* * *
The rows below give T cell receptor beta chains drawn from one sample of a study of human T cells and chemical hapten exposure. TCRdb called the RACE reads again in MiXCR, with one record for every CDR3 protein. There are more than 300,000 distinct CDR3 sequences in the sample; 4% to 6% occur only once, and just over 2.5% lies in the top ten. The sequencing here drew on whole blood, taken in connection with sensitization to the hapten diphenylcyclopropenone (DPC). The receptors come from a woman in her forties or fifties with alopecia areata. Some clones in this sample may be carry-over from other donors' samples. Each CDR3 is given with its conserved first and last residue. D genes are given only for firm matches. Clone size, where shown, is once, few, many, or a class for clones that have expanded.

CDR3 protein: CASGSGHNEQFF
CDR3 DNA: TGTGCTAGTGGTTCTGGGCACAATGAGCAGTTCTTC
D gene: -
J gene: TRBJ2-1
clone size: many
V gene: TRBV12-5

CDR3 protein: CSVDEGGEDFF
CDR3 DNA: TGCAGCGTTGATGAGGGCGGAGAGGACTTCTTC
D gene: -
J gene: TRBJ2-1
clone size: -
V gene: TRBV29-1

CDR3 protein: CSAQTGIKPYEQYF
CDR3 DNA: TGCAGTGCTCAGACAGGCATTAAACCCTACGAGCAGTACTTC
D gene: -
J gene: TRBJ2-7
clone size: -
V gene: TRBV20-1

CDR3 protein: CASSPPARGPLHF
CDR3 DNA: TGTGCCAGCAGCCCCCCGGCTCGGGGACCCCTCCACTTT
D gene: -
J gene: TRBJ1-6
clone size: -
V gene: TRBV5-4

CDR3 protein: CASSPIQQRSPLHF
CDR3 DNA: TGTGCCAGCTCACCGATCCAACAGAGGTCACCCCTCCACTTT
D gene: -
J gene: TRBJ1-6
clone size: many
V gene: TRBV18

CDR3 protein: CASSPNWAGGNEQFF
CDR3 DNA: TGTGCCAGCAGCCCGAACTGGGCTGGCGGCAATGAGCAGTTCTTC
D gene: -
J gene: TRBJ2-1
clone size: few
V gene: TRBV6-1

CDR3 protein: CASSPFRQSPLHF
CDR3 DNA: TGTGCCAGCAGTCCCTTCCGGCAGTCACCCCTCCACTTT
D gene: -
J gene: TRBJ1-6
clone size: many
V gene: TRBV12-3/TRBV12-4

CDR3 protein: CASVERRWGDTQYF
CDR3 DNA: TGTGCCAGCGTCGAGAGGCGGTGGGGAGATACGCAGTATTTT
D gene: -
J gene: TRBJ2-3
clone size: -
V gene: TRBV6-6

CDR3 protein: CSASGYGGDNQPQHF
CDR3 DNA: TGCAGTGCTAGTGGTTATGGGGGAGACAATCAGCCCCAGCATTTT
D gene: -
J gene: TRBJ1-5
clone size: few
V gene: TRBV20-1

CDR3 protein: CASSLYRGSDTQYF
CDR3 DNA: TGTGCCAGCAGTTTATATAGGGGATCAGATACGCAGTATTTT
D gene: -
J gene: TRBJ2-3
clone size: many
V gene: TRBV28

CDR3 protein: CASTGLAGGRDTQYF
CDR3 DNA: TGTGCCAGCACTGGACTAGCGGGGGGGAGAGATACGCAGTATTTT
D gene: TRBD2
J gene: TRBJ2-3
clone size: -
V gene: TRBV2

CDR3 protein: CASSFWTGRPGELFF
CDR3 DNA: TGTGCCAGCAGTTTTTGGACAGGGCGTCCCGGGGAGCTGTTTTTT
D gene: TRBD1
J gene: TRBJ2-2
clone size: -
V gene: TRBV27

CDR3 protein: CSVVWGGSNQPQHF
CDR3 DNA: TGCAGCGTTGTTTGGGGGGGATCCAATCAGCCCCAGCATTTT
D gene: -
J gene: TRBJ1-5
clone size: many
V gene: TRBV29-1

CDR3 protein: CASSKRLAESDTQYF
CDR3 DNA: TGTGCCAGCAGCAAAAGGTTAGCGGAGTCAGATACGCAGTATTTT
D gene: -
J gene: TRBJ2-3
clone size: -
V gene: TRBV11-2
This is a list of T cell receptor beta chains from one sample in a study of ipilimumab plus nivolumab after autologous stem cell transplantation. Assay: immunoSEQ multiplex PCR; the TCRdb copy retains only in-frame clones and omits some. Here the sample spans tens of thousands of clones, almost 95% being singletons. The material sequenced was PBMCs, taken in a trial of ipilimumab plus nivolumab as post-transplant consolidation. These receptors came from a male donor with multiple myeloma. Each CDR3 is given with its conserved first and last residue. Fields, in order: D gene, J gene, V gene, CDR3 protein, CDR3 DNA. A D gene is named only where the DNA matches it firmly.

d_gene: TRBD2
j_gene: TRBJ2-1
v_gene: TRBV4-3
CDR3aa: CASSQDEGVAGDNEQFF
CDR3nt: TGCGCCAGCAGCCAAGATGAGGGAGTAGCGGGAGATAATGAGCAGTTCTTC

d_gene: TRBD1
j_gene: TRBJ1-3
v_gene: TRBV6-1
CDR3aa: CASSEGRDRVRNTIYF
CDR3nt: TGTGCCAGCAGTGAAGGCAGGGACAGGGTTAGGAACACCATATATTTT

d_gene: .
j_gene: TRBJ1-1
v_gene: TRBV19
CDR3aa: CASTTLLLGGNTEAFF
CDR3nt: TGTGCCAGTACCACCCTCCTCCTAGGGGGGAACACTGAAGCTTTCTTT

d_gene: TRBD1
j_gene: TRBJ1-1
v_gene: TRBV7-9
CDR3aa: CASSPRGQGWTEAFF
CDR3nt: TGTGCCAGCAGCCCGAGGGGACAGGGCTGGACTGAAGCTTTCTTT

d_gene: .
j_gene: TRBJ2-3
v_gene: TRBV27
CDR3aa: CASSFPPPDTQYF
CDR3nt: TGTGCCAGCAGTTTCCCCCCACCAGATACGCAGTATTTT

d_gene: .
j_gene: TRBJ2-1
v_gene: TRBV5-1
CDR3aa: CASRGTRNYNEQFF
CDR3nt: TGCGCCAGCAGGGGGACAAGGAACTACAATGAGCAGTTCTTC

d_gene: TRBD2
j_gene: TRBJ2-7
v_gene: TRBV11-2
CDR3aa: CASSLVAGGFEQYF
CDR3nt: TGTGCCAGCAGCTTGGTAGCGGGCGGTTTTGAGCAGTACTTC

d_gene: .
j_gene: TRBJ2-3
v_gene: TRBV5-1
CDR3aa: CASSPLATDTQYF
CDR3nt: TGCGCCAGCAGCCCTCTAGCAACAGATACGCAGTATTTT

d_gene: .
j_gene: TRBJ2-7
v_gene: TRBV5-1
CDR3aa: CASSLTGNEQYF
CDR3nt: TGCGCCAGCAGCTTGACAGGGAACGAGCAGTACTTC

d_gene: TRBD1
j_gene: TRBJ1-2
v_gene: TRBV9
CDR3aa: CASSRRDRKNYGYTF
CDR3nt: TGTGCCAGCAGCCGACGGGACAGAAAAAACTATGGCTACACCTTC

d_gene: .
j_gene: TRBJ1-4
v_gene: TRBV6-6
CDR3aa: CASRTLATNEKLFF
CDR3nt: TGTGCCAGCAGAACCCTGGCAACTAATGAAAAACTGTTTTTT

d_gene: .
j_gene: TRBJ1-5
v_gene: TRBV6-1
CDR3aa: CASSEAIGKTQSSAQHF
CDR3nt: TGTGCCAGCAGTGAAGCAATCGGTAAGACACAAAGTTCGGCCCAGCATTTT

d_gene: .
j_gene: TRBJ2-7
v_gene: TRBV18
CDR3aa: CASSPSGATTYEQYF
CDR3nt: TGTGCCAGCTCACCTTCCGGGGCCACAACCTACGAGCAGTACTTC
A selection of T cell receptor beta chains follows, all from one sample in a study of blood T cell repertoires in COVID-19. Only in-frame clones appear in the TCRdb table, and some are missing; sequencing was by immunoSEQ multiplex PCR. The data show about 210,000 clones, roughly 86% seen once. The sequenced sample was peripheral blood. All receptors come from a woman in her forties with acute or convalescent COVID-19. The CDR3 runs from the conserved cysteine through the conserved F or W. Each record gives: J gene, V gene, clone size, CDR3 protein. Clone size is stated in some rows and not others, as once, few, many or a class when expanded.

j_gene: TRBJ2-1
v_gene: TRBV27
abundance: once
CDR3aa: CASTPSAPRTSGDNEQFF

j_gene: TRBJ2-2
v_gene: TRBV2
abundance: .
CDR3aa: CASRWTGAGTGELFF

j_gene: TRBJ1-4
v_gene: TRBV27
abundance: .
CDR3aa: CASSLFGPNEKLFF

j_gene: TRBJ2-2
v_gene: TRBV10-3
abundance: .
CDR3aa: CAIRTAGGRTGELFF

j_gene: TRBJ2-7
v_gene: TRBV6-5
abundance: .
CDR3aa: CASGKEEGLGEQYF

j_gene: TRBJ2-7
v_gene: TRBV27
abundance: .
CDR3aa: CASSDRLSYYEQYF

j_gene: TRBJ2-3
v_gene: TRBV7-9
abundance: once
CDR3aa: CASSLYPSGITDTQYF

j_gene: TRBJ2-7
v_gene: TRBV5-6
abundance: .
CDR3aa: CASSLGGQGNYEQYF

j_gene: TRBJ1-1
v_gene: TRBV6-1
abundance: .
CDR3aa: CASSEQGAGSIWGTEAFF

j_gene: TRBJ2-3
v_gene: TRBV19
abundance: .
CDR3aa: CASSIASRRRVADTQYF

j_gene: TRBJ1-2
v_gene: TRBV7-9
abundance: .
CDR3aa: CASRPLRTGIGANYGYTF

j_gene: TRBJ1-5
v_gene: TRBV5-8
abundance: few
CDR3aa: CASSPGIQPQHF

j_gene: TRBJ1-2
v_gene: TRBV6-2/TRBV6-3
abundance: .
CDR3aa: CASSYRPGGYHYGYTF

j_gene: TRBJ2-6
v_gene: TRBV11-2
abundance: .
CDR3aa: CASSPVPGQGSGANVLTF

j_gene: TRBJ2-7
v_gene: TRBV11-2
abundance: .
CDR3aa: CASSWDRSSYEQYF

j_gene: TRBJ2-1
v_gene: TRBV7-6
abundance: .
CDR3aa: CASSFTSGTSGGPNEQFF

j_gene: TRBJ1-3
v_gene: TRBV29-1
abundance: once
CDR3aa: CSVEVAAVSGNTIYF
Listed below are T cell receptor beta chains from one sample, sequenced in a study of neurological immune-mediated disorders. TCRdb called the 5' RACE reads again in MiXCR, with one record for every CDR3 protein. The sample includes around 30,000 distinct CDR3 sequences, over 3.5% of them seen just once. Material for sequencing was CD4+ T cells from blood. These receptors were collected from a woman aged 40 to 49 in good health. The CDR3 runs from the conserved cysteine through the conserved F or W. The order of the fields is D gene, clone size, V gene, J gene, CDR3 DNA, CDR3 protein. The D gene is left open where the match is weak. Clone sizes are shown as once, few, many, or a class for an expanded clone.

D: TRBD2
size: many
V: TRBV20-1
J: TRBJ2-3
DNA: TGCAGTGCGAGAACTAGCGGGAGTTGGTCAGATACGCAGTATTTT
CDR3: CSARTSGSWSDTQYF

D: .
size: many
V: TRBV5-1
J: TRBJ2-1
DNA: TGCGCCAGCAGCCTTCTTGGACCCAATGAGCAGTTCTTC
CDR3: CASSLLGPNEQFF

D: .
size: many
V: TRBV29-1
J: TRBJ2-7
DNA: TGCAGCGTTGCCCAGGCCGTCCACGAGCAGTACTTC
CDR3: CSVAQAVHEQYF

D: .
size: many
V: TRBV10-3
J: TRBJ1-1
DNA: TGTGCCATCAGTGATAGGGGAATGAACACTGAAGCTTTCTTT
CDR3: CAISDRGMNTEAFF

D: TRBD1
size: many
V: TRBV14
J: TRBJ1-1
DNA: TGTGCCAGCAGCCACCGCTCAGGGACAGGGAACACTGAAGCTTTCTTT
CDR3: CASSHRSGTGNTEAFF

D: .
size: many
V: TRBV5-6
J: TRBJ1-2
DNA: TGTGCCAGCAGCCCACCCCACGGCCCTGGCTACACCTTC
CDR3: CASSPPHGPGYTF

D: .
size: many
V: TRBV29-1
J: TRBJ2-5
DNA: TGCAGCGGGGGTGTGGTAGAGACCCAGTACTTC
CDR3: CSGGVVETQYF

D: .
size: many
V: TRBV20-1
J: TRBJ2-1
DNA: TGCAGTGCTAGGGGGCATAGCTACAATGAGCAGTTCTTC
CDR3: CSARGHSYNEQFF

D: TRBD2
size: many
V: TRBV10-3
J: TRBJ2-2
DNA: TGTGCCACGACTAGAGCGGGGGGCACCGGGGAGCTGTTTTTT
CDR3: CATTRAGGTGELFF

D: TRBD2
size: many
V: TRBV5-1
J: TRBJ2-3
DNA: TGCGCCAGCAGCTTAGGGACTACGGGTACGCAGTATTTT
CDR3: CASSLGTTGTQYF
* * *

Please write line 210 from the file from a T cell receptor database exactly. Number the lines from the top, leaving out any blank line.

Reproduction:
v_gene: TRBV11-2